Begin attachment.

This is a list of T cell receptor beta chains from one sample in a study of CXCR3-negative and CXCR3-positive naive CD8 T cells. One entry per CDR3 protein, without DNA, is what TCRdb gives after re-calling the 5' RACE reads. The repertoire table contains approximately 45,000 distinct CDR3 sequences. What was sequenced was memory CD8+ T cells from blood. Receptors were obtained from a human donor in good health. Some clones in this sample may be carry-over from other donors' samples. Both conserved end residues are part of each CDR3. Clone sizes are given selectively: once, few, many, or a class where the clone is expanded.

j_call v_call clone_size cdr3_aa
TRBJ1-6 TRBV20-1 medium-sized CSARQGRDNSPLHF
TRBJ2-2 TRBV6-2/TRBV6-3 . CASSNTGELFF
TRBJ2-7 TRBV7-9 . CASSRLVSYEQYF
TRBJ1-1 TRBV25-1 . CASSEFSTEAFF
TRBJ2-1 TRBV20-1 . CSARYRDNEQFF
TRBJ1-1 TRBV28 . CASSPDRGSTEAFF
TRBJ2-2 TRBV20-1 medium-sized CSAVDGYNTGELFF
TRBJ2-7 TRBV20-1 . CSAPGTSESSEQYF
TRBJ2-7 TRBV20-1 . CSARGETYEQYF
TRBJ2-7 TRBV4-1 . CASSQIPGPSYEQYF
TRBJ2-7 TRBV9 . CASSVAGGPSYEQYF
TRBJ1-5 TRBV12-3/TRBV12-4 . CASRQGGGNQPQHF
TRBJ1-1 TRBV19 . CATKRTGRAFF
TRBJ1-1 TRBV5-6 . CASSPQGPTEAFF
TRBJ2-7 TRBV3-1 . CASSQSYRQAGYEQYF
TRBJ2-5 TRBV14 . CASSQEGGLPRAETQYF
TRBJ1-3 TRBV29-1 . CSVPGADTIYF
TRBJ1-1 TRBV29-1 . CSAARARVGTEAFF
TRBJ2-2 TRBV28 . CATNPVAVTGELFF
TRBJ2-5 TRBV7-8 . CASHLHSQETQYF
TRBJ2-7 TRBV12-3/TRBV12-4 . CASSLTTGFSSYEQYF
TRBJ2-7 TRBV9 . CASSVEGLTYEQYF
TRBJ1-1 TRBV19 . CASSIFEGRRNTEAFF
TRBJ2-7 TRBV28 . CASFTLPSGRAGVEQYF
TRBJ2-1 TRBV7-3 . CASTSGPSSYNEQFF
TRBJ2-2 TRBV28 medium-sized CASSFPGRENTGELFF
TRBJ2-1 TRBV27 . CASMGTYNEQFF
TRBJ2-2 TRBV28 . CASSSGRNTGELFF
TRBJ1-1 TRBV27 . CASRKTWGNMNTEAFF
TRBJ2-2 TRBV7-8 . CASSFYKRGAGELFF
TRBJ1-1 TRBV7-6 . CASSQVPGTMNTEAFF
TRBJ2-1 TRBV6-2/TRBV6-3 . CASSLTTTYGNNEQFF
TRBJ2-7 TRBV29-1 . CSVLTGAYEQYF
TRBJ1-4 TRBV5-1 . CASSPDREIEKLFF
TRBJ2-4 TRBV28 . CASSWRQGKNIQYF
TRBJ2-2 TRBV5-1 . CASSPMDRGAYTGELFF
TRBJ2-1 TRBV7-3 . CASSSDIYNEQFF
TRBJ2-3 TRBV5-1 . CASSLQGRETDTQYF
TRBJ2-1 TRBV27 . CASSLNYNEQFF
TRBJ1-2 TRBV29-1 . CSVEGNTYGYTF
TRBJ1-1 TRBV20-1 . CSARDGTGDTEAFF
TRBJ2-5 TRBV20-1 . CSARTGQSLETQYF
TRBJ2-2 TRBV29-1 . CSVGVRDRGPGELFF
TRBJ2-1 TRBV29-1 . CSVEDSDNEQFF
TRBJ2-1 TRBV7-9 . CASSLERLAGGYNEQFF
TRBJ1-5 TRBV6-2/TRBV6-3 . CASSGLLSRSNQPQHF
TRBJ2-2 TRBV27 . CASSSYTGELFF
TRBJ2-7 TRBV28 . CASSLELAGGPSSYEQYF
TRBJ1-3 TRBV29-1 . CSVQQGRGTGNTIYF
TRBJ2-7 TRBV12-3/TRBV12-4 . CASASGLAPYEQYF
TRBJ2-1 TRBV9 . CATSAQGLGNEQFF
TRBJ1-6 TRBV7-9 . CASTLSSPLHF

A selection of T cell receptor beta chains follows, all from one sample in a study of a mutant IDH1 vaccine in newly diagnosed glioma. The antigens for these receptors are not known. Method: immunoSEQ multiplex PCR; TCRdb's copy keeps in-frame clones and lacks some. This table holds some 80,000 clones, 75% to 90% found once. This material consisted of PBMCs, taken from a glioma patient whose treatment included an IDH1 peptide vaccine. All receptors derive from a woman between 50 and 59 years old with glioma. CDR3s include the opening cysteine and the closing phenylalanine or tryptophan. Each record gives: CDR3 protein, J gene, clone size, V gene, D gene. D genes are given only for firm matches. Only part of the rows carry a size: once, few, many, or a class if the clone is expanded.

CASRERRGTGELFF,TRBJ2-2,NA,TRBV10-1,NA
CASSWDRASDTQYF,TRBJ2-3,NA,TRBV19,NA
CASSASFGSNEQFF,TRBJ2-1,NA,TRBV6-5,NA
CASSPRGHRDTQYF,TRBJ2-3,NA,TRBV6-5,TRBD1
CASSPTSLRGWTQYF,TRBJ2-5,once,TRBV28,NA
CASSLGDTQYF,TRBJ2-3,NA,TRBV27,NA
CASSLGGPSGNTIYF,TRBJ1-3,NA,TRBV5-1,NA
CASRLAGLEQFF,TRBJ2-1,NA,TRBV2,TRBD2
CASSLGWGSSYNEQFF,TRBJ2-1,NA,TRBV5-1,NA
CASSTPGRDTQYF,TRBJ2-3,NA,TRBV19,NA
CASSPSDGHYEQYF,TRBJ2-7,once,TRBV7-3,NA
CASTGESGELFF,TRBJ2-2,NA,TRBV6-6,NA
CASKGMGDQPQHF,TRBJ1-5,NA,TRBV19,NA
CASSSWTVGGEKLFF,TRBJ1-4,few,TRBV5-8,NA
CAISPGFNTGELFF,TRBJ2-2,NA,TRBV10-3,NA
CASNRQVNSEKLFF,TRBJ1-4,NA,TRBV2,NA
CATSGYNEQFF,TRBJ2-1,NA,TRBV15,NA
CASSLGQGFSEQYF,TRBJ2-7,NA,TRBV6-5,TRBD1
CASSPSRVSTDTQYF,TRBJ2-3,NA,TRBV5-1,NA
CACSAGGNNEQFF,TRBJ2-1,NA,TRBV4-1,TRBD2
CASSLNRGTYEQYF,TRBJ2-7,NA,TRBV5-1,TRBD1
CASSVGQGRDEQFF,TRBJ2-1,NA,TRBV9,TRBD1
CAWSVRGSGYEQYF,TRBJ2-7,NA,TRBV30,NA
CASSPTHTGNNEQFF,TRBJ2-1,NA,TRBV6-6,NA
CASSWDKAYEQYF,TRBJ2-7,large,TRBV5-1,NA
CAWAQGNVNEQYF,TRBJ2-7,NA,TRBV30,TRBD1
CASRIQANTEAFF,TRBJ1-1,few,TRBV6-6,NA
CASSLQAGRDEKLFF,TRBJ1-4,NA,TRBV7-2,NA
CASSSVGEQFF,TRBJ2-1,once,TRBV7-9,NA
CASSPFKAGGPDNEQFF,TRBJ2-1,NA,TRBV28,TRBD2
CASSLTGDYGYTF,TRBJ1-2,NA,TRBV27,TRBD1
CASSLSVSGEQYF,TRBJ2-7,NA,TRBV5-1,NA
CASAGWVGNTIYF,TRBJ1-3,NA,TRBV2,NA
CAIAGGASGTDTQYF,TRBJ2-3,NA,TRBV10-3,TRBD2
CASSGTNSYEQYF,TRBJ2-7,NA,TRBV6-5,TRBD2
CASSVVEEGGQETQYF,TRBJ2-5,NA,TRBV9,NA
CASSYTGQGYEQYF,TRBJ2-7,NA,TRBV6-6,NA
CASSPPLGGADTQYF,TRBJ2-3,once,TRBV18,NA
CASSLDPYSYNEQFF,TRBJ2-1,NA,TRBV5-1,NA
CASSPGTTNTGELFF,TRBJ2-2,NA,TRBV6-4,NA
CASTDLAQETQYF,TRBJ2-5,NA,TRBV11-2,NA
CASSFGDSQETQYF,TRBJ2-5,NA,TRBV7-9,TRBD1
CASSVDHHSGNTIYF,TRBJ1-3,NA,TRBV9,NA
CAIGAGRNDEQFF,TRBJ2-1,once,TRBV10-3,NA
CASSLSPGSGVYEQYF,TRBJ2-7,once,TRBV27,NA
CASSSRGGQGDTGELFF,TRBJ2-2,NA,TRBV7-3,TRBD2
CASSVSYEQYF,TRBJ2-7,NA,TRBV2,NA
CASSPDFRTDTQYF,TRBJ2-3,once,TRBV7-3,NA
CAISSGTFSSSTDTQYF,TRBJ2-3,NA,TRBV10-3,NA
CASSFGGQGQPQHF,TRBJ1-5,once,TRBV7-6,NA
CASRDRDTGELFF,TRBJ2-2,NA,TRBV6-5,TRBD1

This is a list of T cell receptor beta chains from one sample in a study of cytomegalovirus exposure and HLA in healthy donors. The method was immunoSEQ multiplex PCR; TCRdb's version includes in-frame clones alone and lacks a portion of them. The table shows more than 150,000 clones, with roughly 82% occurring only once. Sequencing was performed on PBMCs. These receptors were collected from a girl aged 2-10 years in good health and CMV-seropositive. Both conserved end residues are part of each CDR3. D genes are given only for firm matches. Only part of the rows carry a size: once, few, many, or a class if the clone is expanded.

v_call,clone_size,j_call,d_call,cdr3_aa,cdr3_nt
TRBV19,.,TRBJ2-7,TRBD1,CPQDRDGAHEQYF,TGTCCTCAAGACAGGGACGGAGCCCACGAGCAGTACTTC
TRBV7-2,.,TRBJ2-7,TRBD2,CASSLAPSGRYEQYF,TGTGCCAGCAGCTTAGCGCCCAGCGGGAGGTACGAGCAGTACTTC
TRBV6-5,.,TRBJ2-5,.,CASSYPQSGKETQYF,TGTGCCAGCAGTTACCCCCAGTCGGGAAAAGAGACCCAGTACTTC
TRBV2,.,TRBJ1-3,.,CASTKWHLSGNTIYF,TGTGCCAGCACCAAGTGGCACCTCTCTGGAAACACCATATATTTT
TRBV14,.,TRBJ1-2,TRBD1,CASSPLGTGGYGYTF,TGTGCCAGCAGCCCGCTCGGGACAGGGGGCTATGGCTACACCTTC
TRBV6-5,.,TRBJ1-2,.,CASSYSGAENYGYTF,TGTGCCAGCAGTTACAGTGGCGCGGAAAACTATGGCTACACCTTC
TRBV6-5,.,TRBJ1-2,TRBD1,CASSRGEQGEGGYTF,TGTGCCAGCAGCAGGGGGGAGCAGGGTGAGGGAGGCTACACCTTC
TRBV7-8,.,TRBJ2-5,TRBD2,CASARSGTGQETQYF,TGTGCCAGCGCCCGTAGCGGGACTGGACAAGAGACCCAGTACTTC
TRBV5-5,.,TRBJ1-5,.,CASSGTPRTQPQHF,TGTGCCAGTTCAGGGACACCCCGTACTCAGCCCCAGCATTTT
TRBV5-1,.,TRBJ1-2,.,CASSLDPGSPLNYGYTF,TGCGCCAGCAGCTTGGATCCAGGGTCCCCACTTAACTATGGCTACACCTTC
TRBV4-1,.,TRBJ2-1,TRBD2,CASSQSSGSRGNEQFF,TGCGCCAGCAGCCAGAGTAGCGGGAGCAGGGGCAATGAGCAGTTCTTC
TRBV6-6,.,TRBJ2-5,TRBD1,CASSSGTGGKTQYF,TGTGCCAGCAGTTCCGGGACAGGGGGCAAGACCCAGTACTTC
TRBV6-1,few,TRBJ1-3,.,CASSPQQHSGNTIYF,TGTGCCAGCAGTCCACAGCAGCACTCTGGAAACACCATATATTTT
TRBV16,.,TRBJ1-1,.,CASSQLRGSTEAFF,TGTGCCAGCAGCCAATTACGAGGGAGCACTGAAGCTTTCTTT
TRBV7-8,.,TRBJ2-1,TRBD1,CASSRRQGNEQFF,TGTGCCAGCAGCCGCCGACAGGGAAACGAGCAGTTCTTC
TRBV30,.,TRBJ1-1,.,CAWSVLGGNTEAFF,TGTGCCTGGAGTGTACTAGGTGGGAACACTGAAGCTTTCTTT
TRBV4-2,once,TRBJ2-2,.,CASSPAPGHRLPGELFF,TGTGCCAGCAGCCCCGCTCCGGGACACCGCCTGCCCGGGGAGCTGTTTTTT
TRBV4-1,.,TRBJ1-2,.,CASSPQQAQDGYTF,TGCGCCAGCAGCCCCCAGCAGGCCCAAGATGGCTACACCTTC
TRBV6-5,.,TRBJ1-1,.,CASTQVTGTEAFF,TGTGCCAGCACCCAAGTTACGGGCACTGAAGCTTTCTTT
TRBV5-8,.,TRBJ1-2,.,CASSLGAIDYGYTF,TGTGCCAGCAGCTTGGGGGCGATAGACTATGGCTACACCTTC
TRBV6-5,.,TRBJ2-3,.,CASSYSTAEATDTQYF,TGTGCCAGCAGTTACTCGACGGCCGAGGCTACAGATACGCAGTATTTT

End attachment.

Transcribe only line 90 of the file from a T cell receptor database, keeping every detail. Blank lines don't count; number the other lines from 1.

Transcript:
CASSGTNSYEQYF,TRBJ2-7,NA,TRBV6-5,TRBD2